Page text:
Empowerment improvement as related to various mental health problems using the group therapy approach has been the subject of much research investigation and study, some of which pertained strictly to women. Chan, Chan, and Lou, (2002), for example, evaluated an empowerment group that consisted of 67 divorced Chinese Women in Hong Kong. The group intervention program consisted of five sessions. Perceived level of stress and sense of empowerment were the variables that were evaluated to determine the effectiveness of the group intervention. Pre and post-test comparison results clearly indicated the effectiveness of the group intervention in increasing the sense of empowerment within the group. Tantillo (2006) studied empowerment within a multifamily therapy group consisting of both women and men as related to eating disorders. In her view, the major mental health healing power within a multifamily therapy group “comes from the sense of mutual empathy and empowerment experienced within its diverse therapeutic social network” (p. 82). Disconnectedness was believed to be a major variable causing the problem and group therapy was viewed as an avenue to increase empowerment. In her study, eating disorders were defined as diseases of disconnection. The disorder disconnected patients from real internal experiences and helped displace needs and unacceptable feelings onto their bodies. Many disconnections lead to advancement of negative relational images. Inability to accept differences in relationships (feelings, needs, etc.) wears down a sense of empowerment that is required to foster positive connections with others. Several major goals of the study were to: Build mutually empathic and empowering relationships among group members. Increase understanding regarding the impact of disconnections on the eating disorder and recovery. Develop and practice new coping strategies and relational skills that promote recovery. The therapy group schedule included an introduction, strategies to promote mutual connections, empowering the “we” in the family connection, and explanations of biopsychosocial risk factors for eating disorders. The group intervention consisted of eight sessions. Tantillo (2006) concluded from her study “the sense of mutual empathy and empowerment within the diverse therapeutic social network of the program fuels patients and families to persevere together on the path to recovery” (p. 99). Others have also studied a multi-family framework for mental health interventions, indirectly focusing on empowerment (Bishop, Clilverd, Cooklin & Hunt, 2002; Colahan & Robinson, 2002). Reiss (2002), however, did focus directly on empowerment as also related to eating disorders in a multimodal group therapeutic approach. She created and described an integrative time-limited group therapy program for the treatment of bulimia nervosa. The program she suggested consisted of 12 sessions using such therapy approaches as cognitive-behavioral, interpersonal, relationship, and psychoeducation. Pilot data supporting her intervention was provided. The integrative approach was judged by her data to be more successful than group therapy using only one approach for two reasons. It incorporates the peer group approach and it provides a dual benefit of achieving symptom reduction: “…by two different mediating mechanisms: those that directly affect eating behaviors and those that address the interpersonal and relational context in which the disordered eating has developed” (p. 1). Laitinen, Ettorre, and Sutton (2006) investigated changes in individual and social feelings in guided self-help groups in Finland. Their study directly centered on empowerment as well as depression. A total of 101 women participated in the study. Ages ranged from 20 to 65, with an average mean of 40. Participants were self-selected, adult women who had defined themselves as being depressed and had been treated for clinical depression in a group setting. The project that was developed consisted of professionally guided self-help groups that were conducted at three different times. Changes were measured via a questionnaire that was culturally sensitive. From a review of empowerment literature, the researchers divided feelings into two groups: social (those having an external impact) and individual (those directed internally towards the self). Laitinen et al. (2006) concluded from their data analysis that women accepted, managed, or healed their depression during the group sessions. For feelings directed internally, the researchers found significant positive increases in hopefulness and happiness with significant negative decreases in feelings of depression, sleeplessness, guilt, and misery. For the social category, statistically significant positive increases were found with respect to self-satisfaction; feelings of attractiveness, and feelings of value while significant negative decreases were recorded for feelings of self-destruction, powerlessness, and uselessness. Through participation in the group, the members also achieved an increased sense of empowerment once they began to understand and believe in themselves as viable social individuals. At the end of the program changes in self-esteem and an increased sense of empowerment were evident. Feelings were altered with regard to the environment and the self. Theoretical ApproachAs previously noted, the project involves a guided self-help group using a non-directive strategy and employing a behavioral and cognitive orientation as the therapeutic intervention. This theoretical approach derives from Carl Roger’s non-directive client-centered strategy as orientated to groups. The non-directive approach is based on the view that people have an inner growth potential in addition to a need to actualize the self. This approach is effective in-group counseling with the client group that will be served by this project. The group setting allows members to reach the self-actualization stage by giving each one an opportunity to examine her behavior difficulties and conflicts in the presence of others. This allows her to discover that she can gain what she needs by developing better and more stable relationships with other people. The entire process is viewed as a form of self-healing (Laitinen et al., 2006; Himle, et al., 2006; Westwood et al., 2003). According to the literature, this type of group approach will help depressed women who experience feelings of powerlessness and stress in the following ways: to realize that others are in the same situation which will reduce anxiety and give them courage to express their deeper feelings; to be stimulated to recall and relive their affective experiences by listening to experiences of others and exchanging ideas; to see new ways of approaching and solving problems as a result of listening to the comments and experiences of others; to dissipate some of the feelings of guilt and hostility that may be standing in the way of improvement when they express themselves in the presence of a sympathetic group; to learn interpersonal skills and anxiety management strategies in a safe environment; to put new solutions into practice and learn to set goals as a result of receiving emotional support from group acceptance; and to test and reinforce new attitudes, ways of behaving, and new relationships with others in practical and realistic ways as a result of new opportunities provided for them in the group setting (Colahan & Robinson, 2002; Corey & Corey, 2001; Dowrick, Dunn, Ayuso-Mateos, Dalgard, Page et al, 2000; Reiss, 2001). Ethical PracticeClearly, the ethical aspects of confidentially within the group situation have a different meaning as compared to individual therapy. In a legal context, it is really not possible to guarantee complete confidentiality within the group setting because client self-disclosure is encouraged. However, the leader counselor should raise the issue within his group right at the start and this writer, as the counselor would do this during the start of every session. As explained by Corey and Corey (2001), it is the leader who predetermines that the issue of trust and confidentiality is the first topic addressed during each session of the program. It is only in this way that confidentiality and trust problems can be adequately addressed during various group development stages. Before group members can express their innermost thoughts and feelings, they need to have a certain level of trust in the other group members as well as the leader. Although my leadership style would be democratic and non-directive, it is my responsibility as the group leader to be sensitive to issues such as age, disability, race, culture, and sexual orientation differences. There are reasons why group members may break confidentiality and I cannot prevent all of these, but by setting confidentially as the norm for a cohesive group, there is a better chance that the secrets of group members will stay within the group. By reaffirming the importance of not discussing with outside people what members say during each group session, this norm is established. Group Organization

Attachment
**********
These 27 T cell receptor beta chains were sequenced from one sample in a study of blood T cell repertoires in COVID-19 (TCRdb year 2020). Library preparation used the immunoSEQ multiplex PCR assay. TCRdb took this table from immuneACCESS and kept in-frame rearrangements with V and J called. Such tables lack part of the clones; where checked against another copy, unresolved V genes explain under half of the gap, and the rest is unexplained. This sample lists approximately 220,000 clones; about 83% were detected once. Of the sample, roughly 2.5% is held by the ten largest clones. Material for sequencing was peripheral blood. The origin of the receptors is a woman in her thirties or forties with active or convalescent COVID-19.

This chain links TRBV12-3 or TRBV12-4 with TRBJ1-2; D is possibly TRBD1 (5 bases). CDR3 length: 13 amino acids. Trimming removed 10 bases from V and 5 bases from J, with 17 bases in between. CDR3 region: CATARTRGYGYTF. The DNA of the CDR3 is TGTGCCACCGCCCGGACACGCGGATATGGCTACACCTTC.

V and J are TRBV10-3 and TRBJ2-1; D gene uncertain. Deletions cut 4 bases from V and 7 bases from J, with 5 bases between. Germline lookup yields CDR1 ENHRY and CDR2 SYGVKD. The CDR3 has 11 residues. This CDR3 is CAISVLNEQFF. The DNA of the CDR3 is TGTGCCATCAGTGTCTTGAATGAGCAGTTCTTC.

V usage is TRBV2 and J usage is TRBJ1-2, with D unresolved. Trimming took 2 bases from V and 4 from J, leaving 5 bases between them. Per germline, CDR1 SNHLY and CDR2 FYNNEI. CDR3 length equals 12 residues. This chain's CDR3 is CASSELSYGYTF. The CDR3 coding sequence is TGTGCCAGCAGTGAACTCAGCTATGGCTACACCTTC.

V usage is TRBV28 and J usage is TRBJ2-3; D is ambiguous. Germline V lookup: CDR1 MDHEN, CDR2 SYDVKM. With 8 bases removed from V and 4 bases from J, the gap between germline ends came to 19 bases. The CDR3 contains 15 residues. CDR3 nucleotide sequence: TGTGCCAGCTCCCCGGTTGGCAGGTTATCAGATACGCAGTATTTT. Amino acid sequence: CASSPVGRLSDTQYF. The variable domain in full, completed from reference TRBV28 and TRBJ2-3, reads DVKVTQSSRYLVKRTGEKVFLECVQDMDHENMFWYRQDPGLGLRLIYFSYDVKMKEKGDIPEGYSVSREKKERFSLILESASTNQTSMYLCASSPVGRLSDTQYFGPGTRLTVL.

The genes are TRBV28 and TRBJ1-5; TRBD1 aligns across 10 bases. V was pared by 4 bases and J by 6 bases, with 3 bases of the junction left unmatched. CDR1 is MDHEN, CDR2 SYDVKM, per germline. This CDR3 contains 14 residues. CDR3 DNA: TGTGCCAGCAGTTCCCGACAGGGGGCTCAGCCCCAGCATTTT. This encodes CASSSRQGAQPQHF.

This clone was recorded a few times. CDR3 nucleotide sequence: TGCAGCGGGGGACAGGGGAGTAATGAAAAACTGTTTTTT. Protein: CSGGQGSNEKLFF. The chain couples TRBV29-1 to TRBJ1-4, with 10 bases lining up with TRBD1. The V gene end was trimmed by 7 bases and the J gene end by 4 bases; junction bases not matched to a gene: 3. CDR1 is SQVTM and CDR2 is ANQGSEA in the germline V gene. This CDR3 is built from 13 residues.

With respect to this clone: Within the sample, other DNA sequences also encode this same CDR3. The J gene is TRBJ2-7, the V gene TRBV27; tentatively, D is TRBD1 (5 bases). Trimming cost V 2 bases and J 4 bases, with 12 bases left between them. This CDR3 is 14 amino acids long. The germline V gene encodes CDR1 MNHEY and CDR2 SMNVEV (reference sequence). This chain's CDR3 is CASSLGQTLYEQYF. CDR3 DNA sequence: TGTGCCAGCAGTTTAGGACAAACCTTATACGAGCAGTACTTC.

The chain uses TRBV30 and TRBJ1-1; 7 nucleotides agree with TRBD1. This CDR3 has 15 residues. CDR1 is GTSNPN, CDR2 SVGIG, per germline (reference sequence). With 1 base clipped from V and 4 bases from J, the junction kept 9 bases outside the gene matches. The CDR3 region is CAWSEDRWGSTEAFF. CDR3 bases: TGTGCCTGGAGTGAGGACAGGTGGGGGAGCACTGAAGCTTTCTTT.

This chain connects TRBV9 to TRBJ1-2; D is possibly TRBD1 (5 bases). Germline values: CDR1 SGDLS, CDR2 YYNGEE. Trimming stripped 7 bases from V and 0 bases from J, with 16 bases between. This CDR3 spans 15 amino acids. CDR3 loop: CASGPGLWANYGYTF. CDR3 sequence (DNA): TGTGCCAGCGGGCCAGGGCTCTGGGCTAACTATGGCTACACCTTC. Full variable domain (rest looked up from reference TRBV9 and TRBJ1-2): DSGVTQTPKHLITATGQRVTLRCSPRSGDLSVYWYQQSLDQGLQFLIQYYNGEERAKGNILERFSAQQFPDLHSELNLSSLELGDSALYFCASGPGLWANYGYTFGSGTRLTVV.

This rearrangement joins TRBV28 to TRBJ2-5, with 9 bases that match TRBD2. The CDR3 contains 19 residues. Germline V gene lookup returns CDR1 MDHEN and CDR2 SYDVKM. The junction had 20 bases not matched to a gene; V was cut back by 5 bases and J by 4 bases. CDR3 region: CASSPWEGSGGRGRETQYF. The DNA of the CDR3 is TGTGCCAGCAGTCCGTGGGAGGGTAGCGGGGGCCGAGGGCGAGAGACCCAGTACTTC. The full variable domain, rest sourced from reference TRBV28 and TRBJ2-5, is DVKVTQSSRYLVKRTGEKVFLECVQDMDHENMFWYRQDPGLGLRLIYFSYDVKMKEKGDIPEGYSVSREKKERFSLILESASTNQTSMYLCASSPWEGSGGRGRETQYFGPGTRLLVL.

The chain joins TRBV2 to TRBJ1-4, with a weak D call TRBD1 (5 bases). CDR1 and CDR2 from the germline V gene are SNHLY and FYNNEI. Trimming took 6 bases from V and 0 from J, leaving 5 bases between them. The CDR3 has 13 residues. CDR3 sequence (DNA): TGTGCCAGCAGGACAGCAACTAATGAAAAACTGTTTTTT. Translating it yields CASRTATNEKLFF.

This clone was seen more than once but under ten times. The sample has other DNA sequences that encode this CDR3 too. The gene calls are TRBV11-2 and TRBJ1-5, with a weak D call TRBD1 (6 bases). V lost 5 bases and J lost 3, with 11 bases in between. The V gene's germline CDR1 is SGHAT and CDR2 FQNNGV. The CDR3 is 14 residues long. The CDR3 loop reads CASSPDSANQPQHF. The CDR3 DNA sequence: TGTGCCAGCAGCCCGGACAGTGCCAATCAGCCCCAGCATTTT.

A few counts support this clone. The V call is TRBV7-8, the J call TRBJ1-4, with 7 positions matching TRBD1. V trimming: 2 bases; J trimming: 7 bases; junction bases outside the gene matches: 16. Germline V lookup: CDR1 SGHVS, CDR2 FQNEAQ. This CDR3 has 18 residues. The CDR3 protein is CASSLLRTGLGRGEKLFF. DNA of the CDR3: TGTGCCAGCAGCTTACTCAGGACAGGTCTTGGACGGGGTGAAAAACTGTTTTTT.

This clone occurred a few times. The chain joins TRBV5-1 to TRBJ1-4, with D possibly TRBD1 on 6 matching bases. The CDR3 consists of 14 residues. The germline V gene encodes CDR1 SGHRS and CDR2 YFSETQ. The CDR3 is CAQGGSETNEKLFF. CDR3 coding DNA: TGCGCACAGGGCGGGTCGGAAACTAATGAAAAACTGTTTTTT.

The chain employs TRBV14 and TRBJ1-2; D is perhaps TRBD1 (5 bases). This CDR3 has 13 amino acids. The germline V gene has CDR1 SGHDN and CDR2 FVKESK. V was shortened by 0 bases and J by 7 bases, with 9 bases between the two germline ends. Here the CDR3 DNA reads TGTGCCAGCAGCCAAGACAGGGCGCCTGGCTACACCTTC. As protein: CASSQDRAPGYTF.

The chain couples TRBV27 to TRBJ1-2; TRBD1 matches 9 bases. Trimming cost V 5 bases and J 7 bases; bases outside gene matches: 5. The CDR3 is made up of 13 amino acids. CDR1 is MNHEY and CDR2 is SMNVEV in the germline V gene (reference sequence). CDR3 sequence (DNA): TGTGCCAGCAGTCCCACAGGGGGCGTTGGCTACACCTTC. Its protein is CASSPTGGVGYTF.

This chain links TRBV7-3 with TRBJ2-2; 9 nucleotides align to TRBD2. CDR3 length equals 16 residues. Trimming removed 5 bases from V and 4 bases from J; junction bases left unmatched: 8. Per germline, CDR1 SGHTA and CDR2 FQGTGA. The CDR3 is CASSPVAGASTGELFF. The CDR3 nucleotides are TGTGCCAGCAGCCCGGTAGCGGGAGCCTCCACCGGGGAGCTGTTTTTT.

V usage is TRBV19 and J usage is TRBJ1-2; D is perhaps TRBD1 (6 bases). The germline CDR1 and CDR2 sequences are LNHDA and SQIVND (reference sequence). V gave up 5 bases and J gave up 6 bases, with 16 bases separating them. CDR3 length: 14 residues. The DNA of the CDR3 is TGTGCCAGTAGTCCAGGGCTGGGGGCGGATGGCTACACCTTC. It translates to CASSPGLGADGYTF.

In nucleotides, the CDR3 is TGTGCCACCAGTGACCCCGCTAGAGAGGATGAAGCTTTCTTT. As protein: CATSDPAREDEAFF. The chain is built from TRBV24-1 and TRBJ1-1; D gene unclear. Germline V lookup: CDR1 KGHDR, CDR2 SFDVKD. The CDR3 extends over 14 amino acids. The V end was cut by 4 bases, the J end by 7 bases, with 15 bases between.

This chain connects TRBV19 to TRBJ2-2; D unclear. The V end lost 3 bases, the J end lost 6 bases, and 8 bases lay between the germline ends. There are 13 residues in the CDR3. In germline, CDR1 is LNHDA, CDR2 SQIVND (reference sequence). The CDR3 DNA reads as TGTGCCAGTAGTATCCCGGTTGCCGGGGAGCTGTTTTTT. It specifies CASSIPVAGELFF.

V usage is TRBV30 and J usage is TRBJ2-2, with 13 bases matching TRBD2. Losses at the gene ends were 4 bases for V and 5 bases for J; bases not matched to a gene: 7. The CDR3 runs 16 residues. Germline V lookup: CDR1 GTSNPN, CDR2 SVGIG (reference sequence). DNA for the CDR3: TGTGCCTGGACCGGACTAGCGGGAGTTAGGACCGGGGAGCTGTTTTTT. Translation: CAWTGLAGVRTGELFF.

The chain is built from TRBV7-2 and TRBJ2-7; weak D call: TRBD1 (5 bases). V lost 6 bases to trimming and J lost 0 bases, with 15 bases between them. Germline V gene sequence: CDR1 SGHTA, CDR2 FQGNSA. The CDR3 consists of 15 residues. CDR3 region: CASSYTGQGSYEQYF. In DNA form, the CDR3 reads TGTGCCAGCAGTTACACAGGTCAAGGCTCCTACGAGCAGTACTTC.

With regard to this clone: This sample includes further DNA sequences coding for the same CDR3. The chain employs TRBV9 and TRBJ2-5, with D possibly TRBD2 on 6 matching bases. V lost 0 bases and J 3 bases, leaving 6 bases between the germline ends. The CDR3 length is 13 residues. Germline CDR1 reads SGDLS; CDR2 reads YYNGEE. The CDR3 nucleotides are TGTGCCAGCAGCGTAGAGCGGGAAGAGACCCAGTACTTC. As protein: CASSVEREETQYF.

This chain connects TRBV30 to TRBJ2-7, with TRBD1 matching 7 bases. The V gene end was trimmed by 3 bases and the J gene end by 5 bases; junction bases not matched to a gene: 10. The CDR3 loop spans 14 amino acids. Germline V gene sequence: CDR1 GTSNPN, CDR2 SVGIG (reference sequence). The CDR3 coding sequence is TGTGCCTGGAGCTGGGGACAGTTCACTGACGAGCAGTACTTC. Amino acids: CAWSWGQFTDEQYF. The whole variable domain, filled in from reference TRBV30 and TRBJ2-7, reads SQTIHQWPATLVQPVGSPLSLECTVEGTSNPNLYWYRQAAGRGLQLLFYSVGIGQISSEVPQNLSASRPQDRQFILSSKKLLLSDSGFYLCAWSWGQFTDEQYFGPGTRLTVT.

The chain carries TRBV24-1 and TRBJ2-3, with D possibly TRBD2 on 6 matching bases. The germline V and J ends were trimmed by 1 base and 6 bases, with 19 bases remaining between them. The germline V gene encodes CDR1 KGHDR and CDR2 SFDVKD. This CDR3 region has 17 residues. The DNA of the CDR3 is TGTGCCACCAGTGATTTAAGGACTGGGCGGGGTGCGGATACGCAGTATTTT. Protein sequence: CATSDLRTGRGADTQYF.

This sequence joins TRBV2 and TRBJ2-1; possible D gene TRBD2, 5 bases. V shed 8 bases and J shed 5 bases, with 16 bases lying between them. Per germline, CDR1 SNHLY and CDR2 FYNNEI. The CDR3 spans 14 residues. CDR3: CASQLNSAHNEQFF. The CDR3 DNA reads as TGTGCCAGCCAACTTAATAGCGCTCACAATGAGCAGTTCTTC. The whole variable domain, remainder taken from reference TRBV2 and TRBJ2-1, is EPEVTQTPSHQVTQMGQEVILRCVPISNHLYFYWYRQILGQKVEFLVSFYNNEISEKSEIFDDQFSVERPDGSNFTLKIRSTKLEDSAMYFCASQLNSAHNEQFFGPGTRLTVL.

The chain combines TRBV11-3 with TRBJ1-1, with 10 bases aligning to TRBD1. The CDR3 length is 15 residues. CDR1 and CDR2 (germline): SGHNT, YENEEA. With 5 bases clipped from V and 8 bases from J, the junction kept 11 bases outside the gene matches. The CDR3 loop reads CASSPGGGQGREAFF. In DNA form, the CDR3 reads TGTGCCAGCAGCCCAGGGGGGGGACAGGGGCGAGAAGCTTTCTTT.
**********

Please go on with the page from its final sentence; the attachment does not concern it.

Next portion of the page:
The group will be organized at first into one round circle setting. During working sessions (3, 4, and 5, mostly), the group will be divided into smaller groups in order to better learn and practice the self-help exercises and engage in therapeutic enactment. As the sessions progress, however, the group will be brought back together again into a cohesive whole. The organization of the group will coincide with the stages through which the group will go. In the first stage, members will acknowledge their stress, feelings of powerlessness, and depression. Next, they will learn to process their emotions related to these feelings and use the self-help exercises to achieve this. In the third stage, they will identify the effects of these feelings on their present day functioning. Finally, they will learn new strategies for effectively managing their lives, thereby becoming empowered. The counselor - as leader of the group - needs to consider each of these stages as being a different point in their lives and plan his strategy accordingly. For example, during the second stage the counselor will introduce the self-help exercises and therapeutic enactment techniques, which will engage the clients in interpersonal and action-oriented processes. These are the techniques they will need to practice to process their emotions and then be able to identify the effects on their every day life. Member ScreeningMembers will be screened through administration of a published test instrument that identifies significant depression and feelings of powerlessness in women. Those who receive scores verifying significant depression and powerlessness feelings will be considered for the group. This tool has not yet been identified, however. The optimal number of members for the group would be about ten (ranging in age from 21 through 70) to have a manageable and controllable group of clients. The group could be one specific ethnic/income group or mixed ethnicity and income level. Two Caucasians, two Asians, two African Americans. One Mexican American and one Native American would be the ideal for a mixed group. However, one specific ethnic and/or income group may be better because more inferences can derive because the population is very small and comprised of only one segment of the female population. Also, all group members who are selected for the group therapy program will need to speak fluent English – both in speaking and understanding - and to agree to participate in the therapeutic program for no compensation. Then each participant will be entitled to learn the results of the data analysis after pre and post-testing, however. Consent FormA consent form in the present case would be simple. It would inform the potential group candidate about the group program, and its purpose, require attendance at each of the nine sessions, and ask them to agree to participate for no compensation. It would also ensure each member of anonymity as regards test instrument data publication. Each group participant will be asked not to sign her name on the before and after test forms – only on the consent form. The only consideration that was taken into account by this writer was the need to assure anonymity as regards test data publication. A parent or guardian’s permission is not needed because all in the group will be 21 years of age and older. Location and Other ConsiderationsThe location of the program will be a clinic that is within twenty miles of the office of the counselor. Group members will be selected from that particular area also to eliminate transportation problems. A portfolio will be needed for each group member. Each will include an explanation of the program, a consent form that needs to be signed and returned to the counselor; a brief information sheet describing the facility and counselor, and details of the self-help exercises themselves. Group Sessions and ActivitiesThe program will consist of nine group sessions. The first three will begin with a professionally led discussion on one of three topics: how to cope with strong emotions; communication with others; managing depression. In the initial session the group leader will describe the nature and goals of the group, distribute group orientation folders, and have group members introduce themselves. The rest of the session will be devoted to discussing empowerment change by learning to cope with strong emotions- stages and processes. Communication and managing depression strategies to help members develop and be motivated for readiness to change will be included. In the second session the group leader will continue the use of validation and promote mutual exchange and the tolerance of group differences. Self-disclosure will be used to demystify the counselor’s role and the therapy process, validate group member dilemmas, and promote increased mutual connection. The leader will be established as a guide and mediator of the group work. As Lara and her coworkers (2004) suggest, this role should be emphasized and maintained throughout the duration of the entire program. The group’s purpose will be emphasized again: to raise the awareness level of the women, to provide them with an appropriate forum to discuss and challenge negative cultural messages, to help them make more adaptive choices about themselves and their relationships, and to provide an experience of community that both encourages and challenges them. Ultimately, the group process is intended to positively impact the self-esteem of the participants. The next three will concentrate on self-help techniques. These will include how to be more assertive, journal logging, and consciousness raising. Self-help exercises will be included to help group members to learn how to manage their depression and perhaps help themselves out of their depression altogether. Emphasis during the third session will thus be on using four self-help exercises to assist in feeling energized and find ways to connect with one another without a focus on their depressed mental health state. As previously noted, self-help exercises will enable group members to learn how to manage depression, improve self-esteem and negative thinking, and reduce depression, thereby empowering them. Therapeutic enactment will also be used during work group sessions. “Group-based therapy using therapeutic enactment engages clients in interpersonal and action-oriented processes…. [It] offers clients and therapists a holistic solution to the complex concerns that single system therapies cannot address (Westwood, Keats, & Wilensky, 2003, p. 123). This type of intervention will used to assist group members in receiving validation and support, learn empowerment skills, and identifying the effects of stress and powerlessness on their present functioning. It is through this expressive therapeutic approach that counselors can fully utilize the dynamics of the group processes. This process will lead to restorative progression for the group members. Personal spontaneity is the result of a successful process, which leads to catharsis then on to healing. Discussions will include the existence of the self, the other, and the relationship as the three main parts of any relationship. According to Yalom (2005), interventions are made more effective by incorporating a focus on the interpersonal process. It is for this reason that this session will include the sharing of ideas and experiences that have made the group members feel depressed, stressed, full of anxiety, and ultimately powerless. By making mutual connections, however, an energy will be created among group members – one that will bring about healing power. Sessions 4, 5 and 6 will consist of working stage sessions. The focus for members will be on developing new perceptions, learning how the self grows developmentally over time, and how changes in attitude should ideally occur to promote this growth. When change does not occur, members need to express their tensions. These interventions will not stress therapy, but rather instruction with concrete strategies and the promotion of activities geared to improve mood as Dowrick, Dunn, Avuso-Mateos, Page, Casey et al. (2000) recommend. Sessions 7, 8 and 9 will continue to emphasize the connectivity of the group – that is, the “we” of the group. It is a known fact that almost everything can be discussed and resolved under joint problem solving circumstances if clients feel connected to each other. Also, themes related to termination will be interwoven into the sessions, particularly Session 8. Group members will discuss their accomplishments and new feelings of empowerment during the final session. All will be encouraged to attend monthly community-based support groups. Evaluating the GroupA pre and post-test comparison will be employed for evaluating the group to determine the effectiveness of the intervention and if the program met its objectives. Effectiveness will be determined by comparing perceived level of stress and sense of empowerment before and after the program. A survey questionnaire will be developed to obtain data. It will consist of items identifying feelings of depression, sense of stress and sense of empowerment. Program objectives will thus be evaluated. It is expected that feelings of stress, depression, and powerlessness will be much greater before the program as compared to after program completion. Leadership DevelopmentOf the greatest importance to my leadership development will be the way in which I have learned how to handle confidentiality and trust within my group. Quite frankly, I had not thought about this in the past. It is important during group sessions that I give examples of who the group members can and should not talk to as well as what they may talk about. I will also solicit information from the members as to whom they wish to discuss group meetings and what their purpose would be. With regard to group processes and dynamics, I must consider the sociometry of the group in order to better assist all members in reaching their goals of reducing depression and anxiety while at the same time increase feelings of empowerment. Discovering the interpersonal relationships (i.e., indifferences, attractions, etc.) that exist among the members of the group will be important in a number of ways. It will allow me to determine whether or not the group is integrated or fragmented; whether the group revolves around one woman or several; whether a minority group member is perceived to be “out” of the circle; and who is/is not popular. After I construct an observer’s sociogram consisting of my impressions, I will apply my observed information in attempting to improve the cohesiveness of the group. It is important to explain that a sociogram is a way of depicting the relationships between and among group members by drawing circles, then showing member preferences by drawing arrows that point from one circle to another. This technique is used with groups of people after they become acquainted with one another - such as a team, club, therapy group, or class (Westwood et al., 2003; Yalom, 2005). ReferencesBishop, P., Clilverd, A., Cooklin, A., & Hunt, U. (2002). Mental health matters: A multi-family framework for mental health interventions. The Association for Family Therapy and Systemic Practice, 24, 31–45. Colahan, M., & Robinson, P. H. (2002). Multifamily groups in the treatment of young adults with eating disorders. The Association for Family Therapy and Systemic Practice, 24, 17–30. Chan, C.L., Chan, Y., & Lou, V.W. (2002). Evaluating an empowerment group of divorced Chinese Women in Hong Kong. Research on Social Work Practice, 22(4), 558-569. Dowrick, C., Dunn, G., Ayuso-Mateos, J., Dalgard, O. S., Page, H. et al. (2000). Problem solving treatment and group psychoeducation for depression. BMJ, 321, 1450. Accessed online Nov 10, 2007 at http://bmj.bmjjournals. com/cgi/content/ abstract/321/7274/1450 (retrieved 23 August 2001). Corey, M. S., & Corey, G. (2001). Groups: Process and practice (6th ed.). Pacific Grove, CA: Brooks/Cole Ellis, A. (2007). Overcoming resistance: A rational emotive behavior therapy integrated approach. Englewood Cliffs, NJ: Springer Publishing co. Glauser, A. S. & Bozarth, J. D. (2001). Person-Centered counseling: The culture within. Journal of Counseling & Development, 79(2), 142-147. Hammen, C. (2003). Interpersonal stress and depression in women. Journal of Affective Disorders, 74, 49–57. Himle, J.A., Van Etten, M.L., & Janeck, A.S. (2006). Insight as a predictor of treatment outcome in behavioral group treatment. Cognitive Therapy and Research, 30(5), 661-666. Laitinen, I., Ettorre, E., & Sutton, C. (2006). Empowering depressed women: Changes in individual and social feelings in guided self-help groups. European Journal of Psychotherapy and Counselling., 8(3), 305-320. Laitinen, I., & Ettorre, E (2004). The Women and Depression Project: Feminist action research and guided self-help groups emerging from the Finnish women’s movement. Women’s Studies International Forum, 27, 203–21. Lara, M.A., Navarro, C., Acevedo, M., Berenzon, S., Mondrago, L., & Rubi, N.A. (2004). A psycho-educational intervention for depressed women: A qualitative analysis of the process. Psychology and Psychotherapy: Theory, Research and Practice, 77, 429–447 Peden, A.R. (2000). Negative thoughts of depressed women. Journal of the American Psychiatric Nurses Association, 6, 41-48. Peden, A.R., Rayens, M.K., Hall, L.A. & Beebe, L.H. (2001). Preventing depression in high-risk women: A Report of an 18-month follow-up. Journal of American College Health, 49 (6), 299-307. Reiss, H. (2002). Integrative time-limited group therapy for bulimia nervosa. International Journal of Group Psychotherapy, 52(1), 1-26. Tantillo, M. (2006). A relational approach to eating disorders multifamily therapy group: Moving from difference and disconnection to mutual connections. Families, Systems & Health, 24(1), 82-102. Westwood, M.J., Keats, P.A., & Wilensky, P. (2003). Therapeutic enactment: Integrating individual and group counseling models for change. Journal for Specialists in Group Work, 28(2), 122-138. Yalom, I.D. (2005). Theory and practice of group psychotherapy. (5th ed.). New York: Basic Books